ESPE Abstracts (2016) 86 P-P2-589

Severe Systemic Pseudohypoaldosteronism Type 1: 5 Years of Evolution

Maria Miguel Gomesa, Vera Baptistaa, Sofia Martinsa, Olinda Marquesb & Ana Antunesa


aPediatrics Department, Hospital de Braga, Braga, Portugal; bEndocrinology Department, Hospital de Braga, Braga, Portugal


Background: Pseudohypoaldosteronism type 1 (PHA1) is a rare syndrome characterized by unresponsiveness or resistance to the action of aldosterone. It manifests with persistent salt loss, resulting in hyponatremia, hyperkalemia and metabolic acidosis. High levels of aldosterone and renin activity, confirms the diagnosis. When the inheritance pattern is autosomal recessive it expresses as a severe systemic disease. Often occurs in the neonatal period and presents with recurrent episodes of salt loss that are life-threatening.

Objective and hypotheses:

Method:

Results: Male child with irrelevant gestational history. Ten-year-old sister with Chediak-Higashi syndrome. A recessive form of PHA1 (homozygous mutation of intron 3 of the SCNN1A gene) was diagnosed in the neonatal period (severe hyperkalemia, hyponatremia, dehydration and acidosis). After numerous life-threatening crisis he was discharged at five months-old under fludrocortisone 1.5 mg/day, sodium supplement 33 mEq/kg per day and cation-exchange resin 1 g/kg 5 times/day. He was admitted several times in the emergency room with hypovolemic shock, requiring intensive treatment, increasing of cation-exchange resin and frequently nebulized salbutamol and calcium gluconate. He always maintained tight control of electrolyte balance and therapeutics. Empirically, hydrochlorothiazide was started since eighteen months-old to four years-old (maximum dose 2 mg/kg per day). At this time, fludrocortisone was gradually reduced, and later, cation-exchange resin was also decreased. Sodium supplement ranged from 28 to 55 mEq/kg per day. At 18 months-old, his first seizure occurred in apirexy, the other six were simple febrile seizures. Electroencephalograms were normal. Analytical monitoring showed transient subclinical hypothyroidism, asymptomatic hypoglycemia and normal ACTH, cortisol, C-peptide, insulin and IGF-1. ACTH stimulation test and brain magnetic resonance imaging were normal. Currently, at five years-old, he maintains failure to thrive (height – 2.61 SDS, weight – 3.53 SDS) with regular growth velocity and normal development. He only keeps sodium supplement.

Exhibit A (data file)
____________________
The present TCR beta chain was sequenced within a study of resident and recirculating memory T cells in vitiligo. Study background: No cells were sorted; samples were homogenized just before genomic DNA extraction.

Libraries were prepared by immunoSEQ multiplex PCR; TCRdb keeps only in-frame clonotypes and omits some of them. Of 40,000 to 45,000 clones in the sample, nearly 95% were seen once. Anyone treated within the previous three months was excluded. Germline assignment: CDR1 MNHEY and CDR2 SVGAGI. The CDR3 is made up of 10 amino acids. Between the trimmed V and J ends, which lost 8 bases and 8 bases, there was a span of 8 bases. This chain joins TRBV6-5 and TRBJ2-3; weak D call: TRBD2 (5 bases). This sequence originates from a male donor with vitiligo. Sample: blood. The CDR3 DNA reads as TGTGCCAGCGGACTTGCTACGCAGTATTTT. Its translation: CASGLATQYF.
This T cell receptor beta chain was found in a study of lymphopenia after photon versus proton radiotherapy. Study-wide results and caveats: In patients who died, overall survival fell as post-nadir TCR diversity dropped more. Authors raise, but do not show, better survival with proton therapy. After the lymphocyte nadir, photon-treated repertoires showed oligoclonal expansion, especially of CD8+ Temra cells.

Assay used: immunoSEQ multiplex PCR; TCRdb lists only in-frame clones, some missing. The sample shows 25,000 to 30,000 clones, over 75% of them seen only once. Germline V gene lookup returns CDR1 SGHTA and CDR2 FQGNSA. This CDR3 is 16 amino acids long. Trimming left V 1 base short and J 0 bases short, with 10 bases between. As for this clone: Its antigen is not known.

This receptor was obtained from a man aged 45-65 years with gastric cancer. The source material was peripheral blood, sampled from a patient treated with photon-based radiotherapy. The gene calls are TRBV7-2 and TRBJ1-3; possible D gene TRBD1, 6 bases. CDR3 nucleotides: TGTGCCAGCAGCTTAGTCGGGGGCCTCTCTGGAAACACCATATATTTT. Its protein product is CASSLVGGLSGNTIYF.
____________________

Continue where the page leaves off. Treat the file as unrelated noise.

Conclusion: We report this severe PHA1 case with poor initial prognosis but with favorable evolution. We discuss hydrochlorothiazide and fludrocortisone use in this pathology, despite the lack of evidence.

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